This article was last updated on June 24, 8:45 AM EDT.
By Guy Faulconbridge and Kate Holton
LONDON (Reuters) – Britain voted to leave the European Union, forcing the resignation of Prime Minister David Cameron and dealing the biggest blow to the European project of greater unity since World War Two.
Global financial markets plunged on Friday as results from a referendum showed a 52-48 percent victory for the campaign to leave a bloc Britain joined more than 40 years ago.
The pound fell as much as 10 percent against the dollar to touch levels last seen in 1985, on fears the decision could hit investment in the world’s fifth-largest economy, threaten London’s role as a global financial capital and usher in months of political uncertainty.
World stocks headed for one of the biggest slumps on record, and billions of dollars were wiped off the value of European companies. Britain’s big banks took a $130 billion battering, with Lloyds
The United Kingdom itself could now break apart, with the leader of Scotland – where nearly two-thirds of voters wanted to stay in the EU – saying a new referendum on independence from the rest of Britain was “highly likely”.
An emotional Cameron, who led the “Remain” campaign to defeat, losing the gamble he took when he called the referendum three years ago, said he would leave office by October.
“The British people have made the very clear decision to take a different path and as such I think the country requires fresh leadership to take it in this direction,” he said in a televised address outside his residence.
“I do not think it would be right for me to be the captain that steers our country to its next destination,” he added, choking back tears before walking back through 10 Downing Street’s black door with his arm around his wife Samantha.
Quitting the EU could cost Britain access to the EU’s trade barrier-free single market and means it must seek new trade accords with countries around the world.
The EU for its part will be economically and politically damaged, facing the departure of a member with its biggest financial center, a U.N. Security Council veto, a powerful army and nuclear weapons. In one go, the bloc will lose around a sixth of its economic output.
“It’s an explosive shock. At stake is the break up pure and simple of the union,” French Prime Minister Manuel Valls said. “Now is the time to invent another Europe.”
The result emboldened eurosceptics in other member states, with French National Front leader Marine Le Pen and Dutch far-right leader Geert Wilders demanding their countries also hold referendums. Le Pen changed her Twitter profile picture to a Union Jack and declared “Victory for freedom!”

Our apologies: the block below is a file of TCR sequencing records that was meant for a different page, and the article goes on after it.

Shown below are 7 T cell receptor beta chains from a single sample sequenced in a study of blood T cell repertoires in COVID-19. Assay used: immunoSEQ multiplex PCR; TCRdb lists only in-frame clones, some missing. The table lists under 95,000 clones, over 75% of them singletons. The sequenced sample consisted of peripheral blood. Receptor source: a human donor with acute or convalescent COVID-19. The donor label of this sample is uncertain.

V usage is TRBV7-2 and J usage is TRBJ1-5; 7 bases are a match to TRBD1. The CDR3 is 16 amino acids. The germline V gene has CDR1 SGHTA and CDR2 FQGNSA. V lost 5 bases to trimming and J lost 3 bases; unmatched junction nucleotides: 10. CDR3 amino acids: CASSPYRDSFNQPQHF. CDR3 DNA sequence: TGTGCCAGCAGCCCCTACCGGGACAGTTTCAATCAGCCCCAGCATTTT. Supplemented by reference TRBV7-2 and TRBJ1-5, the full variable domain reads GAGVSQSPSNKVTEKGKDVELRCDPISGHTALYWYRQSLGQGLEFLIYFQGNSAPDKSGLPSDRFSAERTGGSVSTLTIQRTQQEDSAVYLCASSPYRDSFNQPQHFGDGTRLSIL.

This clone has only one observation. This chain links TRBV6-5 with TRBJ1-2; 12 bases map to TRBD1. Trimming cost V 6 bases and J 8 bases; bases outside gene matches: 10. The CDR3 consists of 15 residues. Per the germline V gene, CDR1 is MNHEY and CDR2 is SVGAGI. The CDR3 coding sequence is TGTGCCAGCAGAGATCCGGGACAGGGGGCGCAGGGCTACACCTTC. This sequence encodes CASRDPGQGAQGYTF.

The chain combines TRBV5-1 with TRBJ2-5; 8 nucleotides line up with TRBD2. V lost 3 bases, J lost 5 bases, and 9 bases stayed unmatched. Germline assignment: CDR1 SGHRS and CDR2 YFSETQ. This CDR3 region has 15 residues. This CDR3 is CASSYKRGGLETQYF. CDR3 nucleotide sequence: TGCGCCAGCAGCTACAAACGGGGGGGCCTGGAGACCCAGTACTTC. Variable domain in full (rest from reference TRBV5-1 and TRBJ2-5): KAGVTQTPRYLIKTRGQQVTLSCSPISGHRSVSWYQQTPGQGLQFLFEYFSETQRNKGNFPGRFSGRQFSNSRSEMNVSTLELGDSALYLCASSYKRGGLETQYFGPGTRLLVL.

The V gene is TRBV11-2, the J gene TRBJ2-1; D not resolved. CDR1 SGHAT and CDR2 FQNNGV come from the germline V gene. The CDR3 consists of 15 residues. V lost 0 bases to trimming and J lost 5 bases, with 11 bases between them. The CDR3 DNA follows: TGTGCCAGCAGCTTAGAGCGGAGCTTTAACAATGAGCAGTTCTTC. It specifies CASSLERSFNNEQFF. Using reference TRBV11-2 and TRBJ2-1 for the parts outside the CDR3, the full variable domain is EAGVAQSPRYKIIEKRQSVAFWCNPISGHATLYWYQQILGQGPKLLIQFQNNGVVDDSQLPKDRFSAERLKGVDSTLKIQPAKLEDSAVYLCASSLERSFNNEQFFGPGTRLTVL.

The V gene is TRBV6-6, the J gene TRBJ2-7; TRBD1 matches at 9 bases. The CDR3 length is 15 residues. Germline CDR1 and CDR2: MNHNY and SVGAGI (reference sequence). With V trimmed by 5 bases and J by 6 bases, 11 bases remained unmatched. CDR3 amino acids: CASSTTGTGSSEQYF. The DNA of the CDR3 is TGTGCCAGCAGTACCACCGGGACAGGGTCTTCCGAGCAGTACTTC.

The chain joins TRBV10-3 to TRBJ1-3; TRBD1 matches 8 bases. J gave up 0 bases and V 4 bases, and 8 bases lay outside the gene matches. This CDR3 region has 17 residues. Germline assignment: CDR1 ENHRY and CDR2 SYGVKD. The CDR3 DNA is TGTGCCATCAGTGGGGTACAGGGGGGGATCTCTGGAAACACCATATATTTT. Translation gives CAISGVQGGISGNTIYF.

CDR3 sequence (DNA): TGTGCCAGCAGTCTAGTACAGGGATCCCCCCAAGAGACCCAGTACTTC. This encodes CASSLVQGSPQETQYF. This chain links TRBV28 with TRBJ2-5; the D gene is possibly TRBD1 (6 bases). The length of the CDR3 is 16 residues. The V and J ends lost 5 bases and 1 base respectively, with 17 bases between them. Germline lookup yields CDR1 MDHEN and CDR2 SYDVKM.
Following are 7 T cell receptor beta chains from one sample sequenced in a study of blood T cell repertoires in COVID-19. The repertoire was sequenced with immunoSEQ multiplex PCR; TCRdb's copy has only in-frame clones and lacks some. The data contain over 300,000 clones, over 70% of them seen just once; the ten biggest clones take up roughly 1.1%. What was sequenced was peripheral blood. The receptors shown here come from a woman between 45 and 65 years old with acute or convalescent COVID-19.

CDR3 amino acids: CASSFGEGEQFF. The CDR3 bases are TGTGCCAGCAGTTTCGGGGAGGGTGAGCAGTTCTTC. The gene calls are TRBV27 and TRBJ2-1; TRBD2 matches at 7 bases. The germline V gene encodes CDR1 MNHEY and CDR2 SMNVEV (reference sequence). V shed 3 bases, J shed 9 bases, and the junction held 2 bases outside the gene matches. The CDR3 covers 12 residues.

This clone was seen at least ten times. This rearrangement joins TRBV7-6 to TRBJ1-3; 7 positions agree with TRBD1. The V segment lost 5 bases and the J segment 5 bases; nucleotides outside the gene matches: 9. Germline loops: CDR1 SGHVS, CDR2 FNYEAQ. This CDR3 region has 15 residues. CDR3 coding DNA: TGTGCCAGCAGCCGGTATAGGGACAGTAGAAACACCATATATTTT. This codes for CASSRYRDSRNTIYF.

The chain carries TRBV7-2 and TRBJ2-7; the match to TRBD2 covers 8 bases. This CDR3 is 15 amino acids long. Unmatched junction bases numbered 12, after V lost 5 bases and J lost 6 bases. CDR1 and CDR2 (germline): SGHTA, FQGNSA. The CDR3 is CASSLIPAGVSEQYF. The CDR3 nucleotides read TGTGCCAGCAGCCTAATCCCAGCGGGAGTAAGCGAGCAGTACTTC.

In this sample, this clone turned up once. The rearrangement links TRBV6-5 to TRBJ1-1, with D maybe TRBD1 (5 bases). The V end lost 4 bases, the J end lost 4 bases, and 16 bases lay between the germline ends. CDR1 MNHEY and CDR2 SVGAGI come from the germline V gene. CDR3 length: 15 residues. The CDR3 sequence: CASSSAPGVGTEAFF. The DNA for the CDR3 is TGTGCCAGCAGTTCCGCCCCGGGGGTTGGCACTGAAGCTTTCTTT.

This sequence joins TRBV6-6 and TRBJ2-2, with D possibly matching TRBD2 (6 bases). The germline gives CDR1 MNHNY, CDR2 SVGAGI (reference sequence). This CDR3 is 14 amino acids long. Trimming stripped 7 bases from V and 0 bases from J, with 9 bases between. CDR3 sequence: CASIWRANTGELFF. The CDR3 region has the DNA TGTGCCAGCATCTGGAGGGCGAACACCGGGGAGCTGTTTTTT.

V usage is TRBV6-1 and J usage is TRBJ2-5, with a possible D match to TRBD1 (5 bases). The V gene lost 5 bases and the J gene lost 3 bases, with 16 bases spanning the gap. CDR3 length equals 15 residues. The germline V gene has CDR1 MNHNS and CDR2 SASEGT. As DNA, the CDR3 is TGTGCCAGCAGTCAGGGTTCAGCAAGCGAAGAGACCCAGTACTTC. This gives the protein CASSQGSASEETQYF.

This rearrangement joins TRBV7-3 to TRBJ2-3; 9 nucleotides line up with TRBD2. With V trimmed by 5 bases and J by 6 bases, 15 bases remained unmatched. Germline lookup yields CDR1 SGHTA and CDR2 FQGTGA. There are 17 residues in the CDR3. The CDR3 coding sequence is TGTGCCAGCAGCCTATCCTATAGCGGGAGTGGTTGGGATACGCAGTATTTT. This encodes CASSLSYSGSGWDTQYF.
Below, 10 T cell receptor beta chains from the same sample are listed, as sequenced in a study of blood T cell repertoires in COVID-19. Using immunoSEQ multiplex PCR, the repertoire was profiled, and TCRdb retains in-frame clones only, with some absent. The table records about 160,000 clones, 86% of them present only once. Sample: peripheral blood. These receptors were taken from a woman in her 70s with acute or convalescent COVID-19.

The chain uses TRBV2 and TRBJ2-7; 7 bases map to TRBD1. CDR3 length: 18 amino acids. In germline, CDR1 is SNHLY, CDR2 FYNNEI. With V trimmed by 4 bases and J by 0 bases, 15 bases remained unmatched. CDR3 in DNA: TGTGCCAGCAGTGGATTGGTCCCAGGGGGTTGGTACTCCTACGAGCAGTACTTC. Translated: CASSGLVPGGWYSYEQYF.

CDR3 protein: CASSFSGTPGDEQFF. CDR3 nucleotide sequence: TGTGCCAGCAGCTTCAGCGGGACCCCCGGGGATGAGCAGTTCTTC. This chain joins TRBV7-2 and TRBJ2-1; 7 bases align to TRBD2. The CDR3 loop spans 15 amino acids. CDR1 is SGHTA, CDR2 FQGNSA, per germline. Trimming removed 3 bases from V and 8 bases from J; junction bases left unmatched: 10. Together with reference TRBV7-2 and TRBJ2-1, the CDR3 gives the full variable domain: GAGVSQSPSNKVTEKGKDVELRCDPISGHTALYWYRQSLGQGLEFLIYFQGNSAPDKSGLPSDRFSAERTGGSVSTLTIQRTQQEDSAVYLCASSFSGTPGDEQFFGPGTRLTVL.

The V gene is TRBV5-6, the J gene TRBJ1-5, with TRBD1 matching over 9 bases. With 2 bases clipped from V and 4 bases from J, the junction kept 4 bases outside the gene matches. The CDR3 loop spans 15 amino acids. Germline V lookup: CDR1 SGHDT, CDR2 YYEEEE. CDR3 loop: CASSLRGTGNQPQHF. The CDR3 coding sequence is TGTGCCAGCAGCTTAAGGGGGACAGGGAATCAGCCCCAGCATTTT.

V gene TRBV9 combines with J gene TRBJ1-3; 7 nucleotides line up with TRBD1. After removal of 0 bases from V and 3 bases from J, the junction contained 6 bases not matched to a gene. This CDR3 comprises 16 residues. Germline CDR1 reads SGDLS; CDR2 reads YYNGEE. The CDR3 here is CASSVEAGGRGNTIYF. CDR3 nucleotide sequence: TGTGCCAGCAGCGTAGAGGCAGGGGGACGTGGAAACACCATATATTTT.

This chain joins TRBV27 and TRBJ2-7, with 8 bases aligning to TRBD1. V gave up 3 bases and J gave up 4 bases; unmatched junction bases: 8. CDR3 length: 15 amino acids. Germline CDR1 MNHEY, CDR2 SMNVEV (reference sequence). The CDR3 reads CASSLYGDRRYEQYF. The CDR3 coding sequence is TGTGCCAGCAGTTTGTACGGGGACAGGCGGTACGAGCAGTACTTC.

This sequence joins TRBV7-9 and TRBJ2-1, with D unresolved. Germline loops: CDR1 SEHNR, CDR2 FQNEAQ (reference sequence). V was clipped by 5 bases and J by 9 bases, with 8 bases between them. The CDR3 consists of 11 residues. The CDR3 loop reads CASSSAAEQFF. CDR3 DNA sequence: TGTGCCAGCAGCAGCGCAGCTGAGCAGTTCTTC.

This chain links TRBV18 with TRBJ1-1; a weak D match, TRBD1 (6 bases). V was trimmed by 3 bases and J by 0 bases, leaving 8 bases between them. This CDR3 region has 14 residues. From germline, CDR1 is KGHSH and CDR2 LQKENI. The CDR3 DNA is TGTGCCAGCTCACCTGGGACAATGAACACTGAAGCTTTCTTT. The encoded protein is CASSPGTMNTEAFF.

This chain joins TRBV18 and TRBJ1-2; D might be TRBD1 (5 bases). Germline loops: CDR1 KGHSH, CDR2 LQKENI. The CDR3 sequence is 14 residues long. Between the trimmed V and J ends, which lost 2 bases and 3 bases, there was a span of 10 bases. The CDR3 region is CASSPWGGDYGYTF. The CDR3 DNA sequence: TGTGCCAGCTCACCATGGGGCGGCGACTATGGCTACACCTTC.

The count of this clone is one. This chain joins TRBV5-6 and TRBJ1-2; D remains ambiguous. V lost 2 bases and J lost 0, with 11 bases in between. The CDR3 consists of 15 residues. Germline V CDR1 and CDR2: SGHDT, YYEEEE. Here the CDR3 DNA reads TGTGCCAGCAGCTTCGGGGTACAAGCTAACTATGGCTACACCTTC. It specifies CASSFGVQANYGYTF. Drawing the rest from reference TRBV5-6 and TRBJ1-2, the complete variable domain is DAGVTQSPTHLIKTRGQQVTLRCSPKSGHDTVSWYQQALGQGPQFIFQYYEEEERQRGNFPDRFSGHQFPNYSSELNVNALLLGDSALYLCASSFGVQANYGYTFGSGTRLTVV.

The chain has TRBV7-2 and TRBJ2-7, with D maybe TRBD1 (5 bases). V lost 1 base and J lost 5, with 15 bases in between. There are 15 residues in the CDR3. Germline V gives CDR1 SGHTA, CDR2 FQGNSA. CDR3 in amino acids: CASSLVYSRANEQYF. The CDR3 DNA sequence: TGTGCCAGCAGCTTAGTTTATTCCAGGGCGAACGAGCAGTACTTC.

The vote will initiate at least two years of divorce proceedings with the EU, the first exit by any member state. Cameron – who has been premier for six years and called the referendum in a bid to head off pressure from domestic eurosceptics – said it would be up to his successor to formally start the exit process.
His Conservative Party rival Boris Johnson, the former London mayor who became the most recognizable face of the “Leave” camp, is now widely tipped to seek his job.
Johnson left his home to jeers from a crowd in the mainly pro-EU capital. He spoke to reporters at Leave campaign headquarters, taking no questions on his personal ambitions.
“We can find our voice in the world again, a voice that is commensurate with the fifth-biggest economy on Earth,” he said.
There was euphoria among Britain’s eurosceptic forces, claiming a victory over the political establishment, big business and foreign leaders including U.S. President Barack Obama who had urged Britain to stay in.
“Let June 23 go down in our history as our independence day,” said Nigel Farage, leader of the eurosceptic UK Independence Party, describing the EU as “doomed” and “dying”.
On the continent, politicians reacted with dismay.
“It looks like a sad day for Europe and Britain,” said German foreign minister Frank-Walter Steinmeier. His boss Angela Merkel invited the French and Italian leaders to Berlin to discuss future steps.
The shock hits a European bloc already reeling from a euro zone debt crisis, unprecedented mass migration and confrontation with Russia over Ukraine. Anti-immigrant and anti-EU political parties have been surging across the continent, loosening the grip of the center-left and center-right establishment that has governed Europe for generations.
U.S. presidential candidate Donald Trump, whose own rise has been fueled by similar disenchantment with the political establishment, called the vote a “great thing”. Britons “took back control of their country”, he said in Scotland where he was opening a golf resort. He criticized Obama for telling Britons how to vote, and drew a comparison with his own campaign.